April showers may bring May flowers, but in the market the rains have dampened investors enthusiasm from the nice first-quarter rally, observes Doug Fabian of Making Money Alert.
The equity markets are down so far in April. Yes, you read that right; stocks have finally shown that they do, in fact, sell off from time to time. The major indices recently suffered their first five-day losing streak in what seems like forever. The selling definitely is the first substantive pullback in stocks since the beginning of the year.
The April stock showers have come largely as a result of last month's pitiful jobs report, which came in well below expectations. The light employment growth data shows that the real economy in the United States still is far from healthy. I’ve said in the past that until we get more Americans back to work and making money, we are going to have a hard time seeing a sustainable recovery in the economy, the housing market—and even the stock market.
In addition to the poor reading on the March employment front, trouble in Europe is really starting to rear its ugly head. Renewed fears heated up earlier this month with the poor showing in the Spanish bond auction that saw the country sell only €2.3 billion worth of four- to eight-year debt at yields sharply higher than previous auctions. Spanish bond yields are still well above 5.5%, and that situation is not good news for that country’s economy, or for the European Union.
During the past several months, I’ve been warning you about Europe, and about the precarious nature of the region’s debt issues. Could Europe’s fiscal chickens finally be coming home to roost?
I suspect the better analogy is that investors here in the United States and around the globe finally are waking up to the fact that things aren’t all that great economically—either in Europe, or here at home.
Technically speaking, the S&P 500 Index has experienced its first dip below the 50-day moving average since last year. The chart below shows the sharp drop that’s occurred in stocks since the April showers began. Of course, that drop also has come after a near-relentless rise in stocks since December.
When it comes to stocks in the international sphere, the technical damage is much more pronounced. If we look at the chart below of the iShares MSCI EAFE Index (EFA), a benchmark for international equities, we see that not only has the index fallen below its 50-day moving average, it also has sunk below its 200-day average for the first time since last August. Note that when the 200-day average was breached in August, it was followed by a pronounced drop in the index's value.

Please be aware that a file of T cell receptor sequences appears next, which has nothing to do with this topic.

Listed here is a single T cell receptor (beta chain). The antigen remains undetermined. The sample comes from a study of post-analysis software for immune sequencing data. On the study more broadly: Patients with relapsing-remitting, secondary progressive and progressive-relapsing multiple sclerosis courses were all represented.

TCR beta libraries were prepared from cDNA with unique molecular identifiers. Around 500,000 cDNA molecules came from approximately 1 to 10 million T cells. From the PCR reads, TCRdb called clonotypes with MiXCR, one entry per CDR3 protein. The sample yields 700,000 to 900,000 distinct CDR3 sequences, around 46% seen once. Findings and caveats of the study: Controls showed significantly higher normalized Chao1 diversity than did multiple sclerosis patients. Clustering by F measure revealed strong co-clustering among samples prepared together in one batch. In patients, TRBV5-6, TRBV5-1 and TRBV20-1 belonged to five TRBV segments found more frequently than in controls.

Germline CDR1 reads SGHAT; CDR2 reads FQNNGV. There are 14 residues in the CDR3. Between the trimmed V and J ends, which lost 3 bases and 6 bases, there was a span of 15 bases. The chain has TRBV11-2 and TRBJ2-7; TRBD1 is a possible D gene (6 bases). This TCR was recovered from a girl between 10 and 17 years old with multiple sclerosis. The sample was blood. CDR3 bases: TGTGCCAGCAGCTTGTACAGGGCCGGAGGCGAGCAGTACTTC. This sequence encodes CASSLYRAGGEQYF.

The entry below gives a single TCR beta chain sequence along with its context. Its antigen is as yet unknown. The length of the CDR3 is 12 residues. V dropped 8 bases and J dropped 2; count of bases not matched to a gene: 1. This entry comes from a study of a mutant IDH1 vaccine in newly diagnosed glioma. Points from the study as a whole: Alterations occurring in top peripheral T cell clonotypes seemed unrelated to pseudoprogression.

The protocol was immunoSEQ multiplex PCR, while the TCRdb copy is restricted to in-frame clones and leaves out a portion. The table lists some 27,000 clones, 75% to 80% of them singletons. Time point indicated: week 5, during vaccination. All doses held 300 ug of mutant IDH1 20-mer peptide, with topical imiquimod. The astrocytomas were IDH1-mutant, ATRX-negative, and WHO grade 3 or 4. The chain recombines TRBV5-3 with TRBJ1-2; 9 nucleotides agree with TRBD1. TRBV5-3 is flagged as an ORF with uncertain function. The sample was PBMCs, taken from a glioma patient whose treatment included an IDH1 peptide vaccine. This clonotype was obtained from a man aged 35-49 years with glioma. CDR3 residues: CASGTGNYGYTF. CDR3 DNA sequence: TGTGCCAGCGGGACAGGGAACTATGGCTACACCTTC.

That drop happened as a result of Europe’s debt woes heating up, and that same scenario could be unfolding right now. I think the European debt mess is coming to a head, and now even the mainstream media is getting worried.
Last Sunday’s telling 60 Minutes television news report explained the extent of the European debt problem and its potentially devastating effect on the European Union’s political and fiscal stability. The report was just another sign that the situation now has reached almost everyone’s radar.
A new exchange traded fund (ETF) that has gained my attention for the dual way it can help you profit is the iShares Morningstar Multi-Asset Income Index Fund (IYLD). The fund specifically seeks to replicate the Morningstar Multi-Asset High Income Index, a broadly diversified index that aims to deliver high current income and long-term capital appreciation.
The fund offers a way to protect your money from the full force of a sustained market retreat due to its payment of a dividend. However, the fund only began trading on April 3, so it has not paid a dividend yet, and thus has little track record to share with you.
In addition, the fund’s trading volume is too light for me to consider recommending it at this time. However, the trading volume should increase quickly as the fund becomes better known. As a result, it definitely is worth watching.
The index that this fund is designed to track consists of a comprehensive set of iShares ETFs that collectively target equity, fixed income and alternative income sources. The fund’s composition is weighted toward bonds, roughly 55%, but also includes a significant percentage of equities, approximately 20%.
Specifically, the holdings on April 9 featured: domestic fixed income, 45.31%; cash and collateral, 25.32%; domestic equities, 14.85%; international fixed income, 9.68%; and international equities, 4.84%.
The top five holdings in IYLD, also as of April 9, were: iShares IBoxx Corporate Bond Fund (HYG), 19.56%; iShares Barclays 20+ Year Treasury Fund (TLT), 15.38%; iShares S&P Preferred Stock Index Fund (PFF), 14.85%; iShares Dow Jones Select Dividend Index Fund (DVY), 14.80%; and iShares IBoxx Investment Grade Corporate Bond Fund (LQD), 10.37%. Those funds are some of the largest and best known offered by iShares.